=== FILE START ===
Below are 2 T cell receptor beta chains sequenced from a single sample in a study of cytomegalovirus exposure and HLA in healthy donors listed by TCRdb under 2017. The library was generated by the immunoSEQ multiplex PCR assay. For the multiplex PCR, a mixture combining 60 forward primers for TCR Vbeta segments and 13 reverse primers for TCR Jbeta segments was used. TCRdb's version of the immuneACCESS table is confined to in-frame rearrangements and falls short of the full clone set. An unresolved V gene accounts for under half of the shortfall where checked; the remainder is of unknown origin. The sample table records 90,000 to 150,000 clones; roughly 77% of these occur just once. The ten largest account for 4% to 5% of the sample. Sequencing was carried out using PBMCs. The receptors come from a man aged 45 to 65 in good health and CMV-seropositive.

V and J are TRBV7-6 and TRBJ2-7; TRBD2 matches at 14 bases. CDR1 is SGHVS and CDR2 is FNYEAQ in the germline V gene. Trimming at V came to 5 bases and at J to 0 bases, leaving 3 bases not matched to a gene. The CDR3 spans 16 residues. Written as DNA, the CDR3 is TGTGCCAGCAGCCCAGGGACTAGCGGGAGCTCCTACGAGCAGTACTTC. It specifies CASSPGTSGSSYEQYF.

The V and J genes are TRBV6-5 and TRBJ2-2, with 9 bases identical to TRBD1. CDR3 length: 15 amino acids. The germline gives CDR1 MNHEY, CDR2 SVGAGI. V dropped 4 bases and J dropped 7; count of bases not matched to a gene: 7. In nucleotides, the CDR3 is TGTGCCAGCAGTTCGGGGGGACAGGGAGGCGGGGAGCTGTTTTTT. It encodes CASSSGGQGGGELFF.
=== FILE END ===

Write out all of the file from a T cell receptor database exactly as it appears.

Below are 2 T cell receptor beta chains sequenced from a single sample in a study of cytomegalovirus exposure and HLA in healthy donors listed by TCRdb under 2017. The library was generated by the immunoSEQ multiplex PCR assay. For the multiplex PCR, a mixture combining 60 forward primers for TCR Vbeta segments and 13 reverse primers for TCR Jbeta segments was used. TCRdb's version of the immuneACCESS table is confined to in-frame rearrangements and falls short of the full clone set. An unresolved V gene accounts for under half of the shortfall where checked; the remainder is of unknown origin. The sample table records 90,000 to 150,000 clones; roughly 77% of these occur just once. The ten largest account for 4% to 5% of the sample. Sequencing was carried out using PBMCs. The receptors come from a man aged 45 to 65 in good health and CMV-seropositive.

V and J are TRBV7-6 and TRBJ2-7; TRBD2 matches at 14 bases. CDR1 is SGHVS and CDR2 is FNYEAQ in the germline V gene. Trimming at V came to 5 bases and at J to 0 bases, leaving 3 bases not matched to a gene. The CDR3 spans 16 residues. Written as DNA, the CDR3 is TGTGCCAGCAGCCCAGGGACTAGCGGGAGCTCCTACGAGCAGTACTTC. It specifies CASSPGTSGSSYEQYF.

The V and J genes are TRBV6-5 and TRBJ2-2, with 9 bases identical to TRBD1. CDR3 length: 15 amino acids. The germline gives CDR1 MNHEY, CDR2 SVGAGI. V dropped 4 bases and J dropped 7; count of bases not matched to a gene: 7. In nucleotides, the CDR3 is TGTGCCAGCAGTTCGGGGGGACAGGGAGGCGGGGAGCTGTTTTTT. It encodes CASSSGGQGGGELFF.